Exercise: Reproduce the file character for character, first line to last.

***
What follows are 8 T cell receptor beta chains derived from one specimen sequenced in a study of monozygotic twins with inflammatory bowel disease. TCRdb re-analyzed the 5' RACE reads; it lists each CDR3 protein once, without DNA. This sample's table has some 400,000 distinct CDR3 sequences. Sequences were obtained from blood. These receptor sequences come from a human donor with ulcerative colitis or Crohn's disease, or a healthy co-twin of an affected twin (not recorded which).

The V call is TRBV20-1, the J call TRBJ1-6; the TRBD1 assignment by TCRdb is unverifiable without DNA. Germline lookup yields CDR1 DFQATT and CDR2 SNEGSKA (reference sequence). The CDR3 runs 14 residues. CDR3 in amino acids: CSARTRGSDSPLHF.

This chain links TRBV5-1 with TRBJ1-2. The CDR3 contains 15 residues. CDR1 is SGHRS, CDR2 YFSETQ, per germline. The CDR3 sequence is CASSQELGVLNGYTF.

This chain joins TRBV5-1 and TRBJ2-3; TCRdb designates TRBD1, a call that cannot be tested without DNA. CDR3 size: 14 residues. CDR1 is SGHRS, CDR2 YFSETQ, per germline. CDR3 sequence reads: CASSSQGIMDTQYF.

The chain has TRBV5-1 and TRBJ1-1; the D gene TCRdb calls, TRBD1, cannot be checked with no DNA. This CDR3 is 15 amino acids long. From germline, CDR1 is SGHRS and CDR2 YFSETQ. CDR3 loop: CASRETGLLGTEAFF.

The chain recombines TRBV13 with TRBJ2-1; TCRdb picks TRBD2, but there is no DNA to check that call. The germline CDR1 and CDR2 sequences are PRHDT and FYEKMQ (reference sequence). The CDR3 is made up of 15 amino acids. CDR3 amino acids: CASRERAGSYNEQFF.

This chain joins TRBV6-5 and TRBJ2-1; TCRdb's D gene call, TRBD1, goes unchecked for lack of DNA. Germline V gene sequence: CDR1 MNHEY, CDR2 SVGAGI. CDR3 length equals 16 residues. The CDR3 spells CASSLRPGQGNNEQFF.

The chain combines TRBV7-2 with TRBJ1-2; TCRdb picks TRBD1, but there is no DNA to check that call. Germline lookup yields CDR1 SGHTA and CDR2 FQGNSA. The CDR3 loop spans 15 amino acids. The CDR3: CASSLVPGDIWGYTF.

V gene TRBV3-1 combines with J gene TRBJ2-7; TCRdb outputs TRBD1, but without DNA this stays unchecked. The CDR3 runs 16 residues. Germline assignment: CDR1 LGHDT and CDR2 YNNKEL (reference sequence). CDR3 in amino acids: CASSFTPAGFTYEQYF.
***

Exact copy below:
What follows are 8 T cell receptor beta chains derived from one specimen sequenced in a study of monozygotic twins with inflammatory bowel disease. TCRdb re-analyzed the 5' RACE reads; it lists each CDR3 protein once, without DNA. This sample's table has some 400,000 distinct CDR3 sequences. Sequences were obtained from blood. These receptor sequences come from a human donor with ulcerative colitis or Crohn's disease, or a healthy co-twin of an affected twin (not recorded which).

The V call is TRBV20-1, the J call TRBJ1-6; the TRBD1 assignment by TCRdb is unverifiable without DNA. Germline lookup yields CDR1 DFQATT and CDR2 SNEGSKA (reference sequence). The CDR3 runs 14 residues. CDR3 in amino acids: CSARTRGSDSPLHF.

This chain links TRBV5-1 with TRBJ1-2. The CDR3 contains 15 residues. CDR1 is SGHRS, CDR2 YFSETQ, per germline. The CDR3 sequence is CASSQELGVLNGYTF.

This chain joins TRBV5-1 and TRBJ2-3; TCRdb designates TRBD1, a call that cannot be tested without DNA. CDR3 size: 14 residues. CDR1 is SGHRS, CDR2 YFSETQ, per germline. CDR3 sequence reads: CASSSQGIMDTQYF.

The chain has TRBV5-1 and TRBJ1-1; the D gene TCRdb calls, TRBD1, cannot be checked with no DNA. This CDR3 is 15 amino acids long. From germline, CDR1 is SGHRS and CDR2 YFSETQ. CDR3 loop: CASRETGLLGTEAFF.

The chain recombines TRBV13 with TRBJ2-1; TCRdb picks TRBD2, but there is no DNA to check that call. The germline CDR1 and CDR2 sequences are PRHDT and FYEKMQ (reference sequence). The CDR3 is made up of 15 amino acids. CDR3 amino acids: CASRERAGSYNEQFF.

This chain joins TRBV6-5 and TRBJ2-1; TCRdb's D gene call, TRBD1, goes unchecked for lack of DNA. Germline V gene sequence: CDR1 MNHEY, CDR2 SVGAGI. CDR3 length equals 16 residues. The CDR3 spells CASSLRPGQGNNEQFF.

The chain combines TRBV7-2 with TRBJ1-2; TCRdb picks TRBD1, but there is no DNA to check that call. Germline lookup yields CDR1 SGHTA and CDR2 FQGNSA. The CDR3 loop spans 15 amino acids. The CDR3: CASSLVPGDIWGYTF.

V gene TRBV3-1 combines with J gene TRBJ2-7; TCRdb outputs TRBD1, but without DNA this stays unchecked. The CDR3 runs 16 residues. Germline assignment: CDR1 LGHDT and CDR2 YNNKEL (reference sequence). CDR3 in amino acids: CASSFTPAGFTYEQYF.